03-20-2018, 10:16 AM   #13
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thinking outside the box

are you or do you know anyone who is " handy "

I have the same situation re: hollow tube monopod

I have thought about fitting a wood " plug " with a female screw attachment inserted into the plug into the interior of the monopod

I wonder if a old style wooden spool for thread might be the right size or could be modified to fit

you probably would have to secure the plug via glue or a screw from the side

this would give you the ability to attach the little tripod and give you the " feet" you are looking for

Last edited by aslyfox; 03-20-2018 at 10:23 AM.
03-20-2018, 11:14 AM   #14
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I'm very happy with my monopod just the way it is.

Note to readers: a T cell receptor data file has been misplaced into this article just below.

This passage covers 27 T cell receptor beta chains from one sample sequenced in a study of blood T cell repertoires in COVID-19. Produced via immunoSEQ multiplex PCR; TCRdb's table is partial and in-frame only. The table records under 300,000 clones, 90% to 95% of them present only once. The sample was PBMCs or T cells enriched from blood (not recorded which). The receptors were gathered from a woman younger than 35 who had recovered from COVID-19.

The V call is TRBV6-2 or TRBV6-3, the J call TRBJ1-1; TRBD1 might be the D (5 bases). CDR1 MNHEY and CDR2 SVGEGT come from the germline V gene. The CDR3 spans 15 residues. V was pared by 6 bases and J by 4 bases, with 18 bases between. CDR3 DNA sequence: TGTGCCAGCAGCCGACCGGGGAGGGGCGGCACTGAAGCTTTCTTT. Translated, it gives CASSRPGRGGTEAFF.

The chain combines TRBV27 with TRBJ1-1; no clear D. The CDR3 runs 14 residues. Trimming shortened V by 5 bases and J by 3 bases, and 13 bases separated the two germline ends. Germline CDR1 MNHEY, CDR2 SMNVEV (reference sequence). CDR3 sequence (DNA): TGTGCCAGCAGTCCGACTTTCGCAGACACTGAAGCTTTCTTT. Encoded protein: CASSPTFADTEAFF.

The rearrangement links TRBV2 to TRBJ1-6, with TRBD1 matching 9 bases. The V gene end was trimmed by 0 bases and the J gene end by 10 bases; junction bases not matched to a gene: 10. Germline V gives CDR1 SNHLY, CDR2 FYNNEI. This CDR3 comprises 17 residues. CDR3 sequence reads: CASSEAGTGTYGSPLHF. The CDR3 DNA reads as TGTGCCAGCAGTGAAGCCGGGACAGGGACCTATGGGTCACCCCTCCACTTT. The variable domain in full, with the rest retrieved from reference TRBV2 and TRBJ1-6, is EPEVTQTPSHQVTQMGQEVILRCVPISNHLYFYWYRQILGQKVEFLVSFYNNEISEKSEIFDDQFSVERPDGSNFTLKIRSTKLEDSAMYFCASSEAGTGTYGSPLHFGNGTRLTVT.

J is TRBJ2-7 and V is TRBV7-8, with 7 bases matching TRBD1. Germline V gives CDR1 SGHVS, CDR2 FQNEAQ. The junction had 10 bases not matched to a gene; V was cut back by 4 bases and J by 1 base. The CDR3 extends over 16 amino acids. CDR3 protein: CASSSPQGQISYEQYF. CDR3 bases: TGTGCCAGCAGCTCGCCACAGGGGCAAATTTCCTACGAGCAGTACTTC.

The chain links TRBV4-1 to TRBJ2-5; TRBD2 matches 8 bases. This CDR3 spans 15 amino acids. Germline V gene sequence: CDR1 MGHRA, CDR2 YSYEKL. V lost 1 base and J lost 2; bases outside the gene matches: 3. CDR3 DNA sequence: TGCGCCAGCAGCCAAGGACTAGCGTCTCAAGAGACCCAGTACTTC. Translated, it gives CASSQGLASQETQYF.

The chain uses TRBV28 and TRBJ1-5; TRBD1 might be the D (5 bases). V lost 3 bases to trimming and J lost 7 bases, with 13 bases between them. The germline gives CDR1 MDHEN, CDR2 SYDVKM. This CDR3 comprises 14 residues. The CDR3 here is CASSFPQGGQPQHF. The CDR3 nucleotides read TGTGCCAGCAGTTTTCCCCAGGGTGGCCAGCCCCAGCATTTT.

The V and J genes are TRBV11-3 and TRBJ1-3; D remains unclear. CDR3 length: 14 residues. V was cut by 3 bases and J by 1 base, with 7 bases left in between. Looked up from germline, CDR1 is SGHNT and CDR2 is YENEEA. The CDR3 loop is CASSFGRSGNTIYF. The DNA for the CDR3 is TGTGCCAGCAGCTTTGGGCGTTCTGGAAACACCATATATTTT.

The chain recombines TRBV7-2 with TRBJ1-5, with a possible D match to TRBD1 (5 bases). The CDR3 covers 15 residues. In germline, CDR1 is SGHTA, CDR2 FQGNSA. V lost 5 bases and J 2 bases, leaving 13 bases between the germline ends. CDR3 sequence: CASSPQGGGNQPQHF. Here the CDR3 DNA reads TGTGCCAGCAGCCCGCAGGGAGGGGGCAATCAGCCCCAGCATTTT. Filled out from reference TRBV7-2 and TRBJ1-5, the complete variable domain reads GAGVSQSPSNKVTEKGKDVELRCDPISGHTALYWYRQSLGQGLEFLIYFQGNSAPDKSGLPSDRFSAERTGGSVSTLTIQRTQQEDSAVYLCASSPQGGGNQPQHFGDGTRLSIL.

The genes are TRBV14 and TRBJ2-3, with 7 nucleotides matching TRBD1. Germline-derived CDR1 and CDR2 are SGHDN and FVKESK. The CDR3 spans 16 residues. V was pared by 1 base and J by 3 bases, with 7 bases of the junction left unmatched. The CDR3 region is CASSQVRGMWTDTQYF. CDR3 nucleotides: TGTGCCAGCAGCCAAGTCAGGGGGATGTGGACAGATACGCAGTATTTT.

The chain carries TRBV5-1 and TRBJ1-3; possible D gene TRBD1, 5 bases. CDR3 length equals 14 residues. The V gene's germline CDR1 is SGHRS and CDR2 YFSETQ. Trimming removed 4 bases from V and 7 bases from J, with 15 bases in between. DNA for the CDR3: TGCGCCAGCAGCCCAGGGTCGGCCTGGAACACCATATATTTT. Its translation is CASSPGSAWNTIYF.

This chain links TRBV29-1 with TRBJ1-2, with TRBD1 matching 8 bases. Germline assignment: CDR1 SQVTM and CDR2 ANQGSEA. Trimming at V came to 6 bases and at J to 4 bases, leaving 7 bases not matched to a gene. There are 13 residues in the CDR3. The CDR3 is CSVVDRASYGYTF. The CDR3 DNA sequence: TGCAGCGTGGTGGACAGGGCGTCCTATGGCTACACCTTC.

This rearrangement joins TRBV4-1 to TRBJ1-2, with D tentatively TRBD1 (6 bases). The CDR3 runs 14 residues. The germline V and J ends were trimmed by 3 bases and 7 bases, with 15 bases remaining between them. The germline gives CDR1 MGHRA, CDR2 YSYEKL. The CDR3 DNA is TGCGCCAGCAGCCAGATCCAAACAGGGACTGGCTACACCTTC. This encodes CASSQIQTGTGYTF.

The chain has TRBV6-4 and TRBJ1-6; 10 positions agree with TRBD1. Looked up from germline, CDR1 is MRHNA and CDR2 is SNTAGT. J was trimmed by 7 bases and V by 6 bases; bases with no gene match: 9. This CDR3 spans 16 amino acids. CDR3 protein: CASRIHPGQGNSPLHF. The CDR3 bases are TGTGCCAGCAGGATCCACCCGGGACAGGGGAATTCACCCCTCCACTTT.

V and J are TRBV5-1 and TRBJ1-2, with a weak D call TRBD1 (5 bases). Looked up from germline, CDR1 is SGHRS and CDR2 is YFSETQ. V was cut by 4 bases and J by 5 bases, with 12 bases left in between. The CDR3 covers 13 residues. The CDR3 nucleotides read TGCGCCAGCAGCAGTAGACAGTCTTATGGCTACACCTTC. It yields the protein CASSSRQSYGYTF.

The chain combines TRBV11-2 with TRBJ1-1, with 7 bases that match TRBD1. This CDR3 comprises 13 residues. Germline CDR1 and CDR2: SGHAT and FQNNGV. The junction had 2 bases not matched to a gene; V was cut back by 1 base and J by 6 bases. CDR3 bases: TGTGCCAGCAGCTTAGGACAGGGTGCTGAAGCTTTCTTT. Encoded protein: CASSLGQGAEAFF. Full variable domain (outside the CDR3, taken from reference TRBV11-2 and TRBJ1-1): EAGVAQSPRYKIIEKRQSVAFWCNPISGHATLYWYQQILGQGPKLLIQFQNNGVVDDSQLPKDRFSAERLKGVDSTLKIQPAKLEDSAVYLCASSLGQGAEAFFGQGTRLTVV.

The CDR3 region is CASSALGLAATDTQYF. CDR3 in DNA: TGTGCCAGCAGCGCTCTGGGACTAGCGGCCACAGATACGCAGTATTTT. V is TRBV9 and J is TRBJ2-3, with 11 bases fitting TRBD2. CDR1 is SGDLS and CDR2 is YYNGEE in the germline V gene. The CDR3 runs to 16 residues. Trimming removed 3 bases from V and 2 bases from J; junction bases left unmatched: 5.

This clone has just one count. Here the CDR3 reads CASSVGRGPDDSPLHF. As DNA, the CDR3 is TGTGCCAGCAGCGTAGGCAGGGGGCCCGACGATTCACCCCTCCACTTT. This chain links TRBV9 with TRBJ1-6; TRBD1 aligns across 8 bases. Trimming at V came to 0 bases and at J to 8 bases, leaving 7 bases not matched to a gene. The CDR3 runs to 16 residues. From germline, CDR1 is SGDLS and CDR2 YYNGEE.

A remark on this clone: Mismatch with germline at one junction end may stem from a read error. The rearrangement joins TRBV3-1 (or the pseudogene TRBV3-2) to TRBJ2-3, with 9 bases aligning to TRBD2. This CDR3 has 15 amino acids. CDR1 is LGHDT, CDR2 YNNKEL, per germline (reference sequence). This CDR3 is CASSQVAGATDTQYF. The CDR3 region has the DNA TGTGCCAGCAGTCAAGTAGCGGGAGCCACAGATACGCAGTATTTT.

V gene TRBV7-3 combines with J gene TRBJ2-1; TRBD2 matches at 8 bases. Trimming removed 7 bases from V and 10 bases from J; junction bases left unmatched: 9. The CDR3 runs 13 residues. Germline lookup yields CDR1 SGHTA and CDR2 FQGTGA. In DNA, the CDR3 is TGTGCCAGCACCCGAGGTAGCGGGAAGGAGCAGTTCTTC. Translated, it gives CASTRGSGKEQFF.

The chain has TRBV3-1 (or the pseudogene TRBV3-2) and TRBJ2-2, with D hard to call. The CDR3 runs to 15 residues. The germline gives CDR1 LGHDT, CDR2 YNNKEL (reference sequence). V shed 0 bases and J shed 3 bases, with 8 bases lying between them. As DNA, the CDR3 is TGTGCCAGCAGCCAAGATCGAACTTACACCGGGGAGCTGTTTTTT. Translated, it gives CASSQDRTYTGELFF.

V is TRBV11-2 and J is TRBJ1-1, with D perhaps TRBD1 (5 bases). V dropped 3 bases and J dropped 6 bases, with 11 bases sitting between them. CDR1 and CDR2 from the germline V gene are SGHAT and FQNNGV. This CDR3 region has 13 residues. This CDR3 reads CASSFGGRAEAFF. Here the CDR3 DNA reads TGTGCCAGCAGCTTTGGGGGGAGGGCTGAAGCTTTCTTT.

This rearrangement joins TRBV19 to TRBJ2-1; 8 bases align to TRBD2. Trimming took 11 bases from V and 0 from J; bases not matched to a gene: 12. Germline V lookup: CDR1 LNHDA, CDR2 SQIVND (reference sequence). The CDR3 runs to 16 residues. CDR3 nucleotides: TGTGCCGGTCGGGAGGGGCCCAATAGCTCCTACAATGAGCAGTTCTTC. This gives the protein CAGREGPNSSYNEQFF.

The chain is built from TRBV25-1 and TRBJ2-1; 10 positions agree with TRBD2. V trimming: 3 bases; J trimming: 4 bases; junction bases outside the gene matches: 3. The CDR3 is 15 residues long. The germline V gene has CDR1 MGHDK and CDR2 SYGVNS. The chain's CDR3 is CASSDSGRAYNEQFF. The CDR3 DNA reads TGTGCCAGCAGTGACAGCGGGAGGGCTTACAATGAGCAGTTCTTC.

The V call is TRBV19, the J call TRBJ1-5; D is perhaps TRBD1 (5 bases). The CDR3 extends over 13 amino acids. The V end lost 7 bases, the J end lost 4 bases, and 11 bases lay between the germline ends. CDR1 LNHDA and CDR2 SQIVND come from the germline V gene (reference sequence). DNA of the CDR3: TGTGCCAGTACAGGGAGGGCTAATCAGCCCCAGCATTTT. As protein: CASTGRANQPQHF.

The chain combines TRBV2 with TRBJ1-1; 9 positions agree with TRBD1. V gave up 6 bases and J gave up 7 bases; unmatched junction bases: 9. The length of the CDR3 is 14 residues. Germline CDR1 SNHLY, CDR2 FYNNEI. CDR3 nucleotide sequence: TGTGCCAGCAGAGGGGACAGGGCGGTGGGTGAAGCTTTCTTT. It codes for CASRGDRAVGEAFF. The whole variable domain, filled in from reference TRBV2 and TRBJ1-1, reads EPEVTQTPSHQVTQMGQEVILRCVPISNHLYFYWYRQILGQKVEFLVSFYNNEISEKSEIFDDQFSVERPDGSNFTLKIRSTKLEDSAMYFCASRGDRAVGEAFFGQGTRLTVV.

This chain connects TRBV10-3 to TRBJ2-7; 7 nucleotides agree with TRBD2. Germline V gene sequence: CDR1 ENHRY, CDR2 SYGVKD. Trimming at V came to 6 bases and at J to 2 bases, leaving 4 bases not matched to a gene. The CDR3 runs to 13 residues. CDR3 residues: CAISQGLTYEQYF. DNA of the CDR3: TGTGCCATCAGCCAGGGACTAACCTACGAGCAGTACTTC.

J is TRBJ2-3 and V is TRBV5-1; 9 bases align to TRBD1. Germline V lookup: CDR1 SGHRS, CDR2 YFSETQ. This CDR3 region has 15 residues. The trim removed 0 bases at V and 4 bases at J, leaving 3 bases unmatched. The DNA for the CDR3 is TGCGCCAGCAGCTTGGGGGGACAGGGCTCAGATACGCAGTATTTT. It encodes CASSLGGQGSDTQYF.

03-20-2018, 11:21 AM   #15
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Allen, that's a good idea; adapt the bottom of the mono-pod to accept the thread of a mini- or table-top pod to add 'feet'. Collapsed, the mini-pod "feet' would still function as a mono-pod but is removable as desired.

There are many types of threaded inserts that would accommodate either a solid wood plug or a tight fitting plastic plumbing cap.

Any good hardware store will have 1/4' x 20 TPI thread inserts / adapters that could either be screwed or epoxied into a solid plug (in furniture fittings) or RivNuts (in hardware) that could be affixed to a cap with a pop-rivet tool. Some pix for ideas: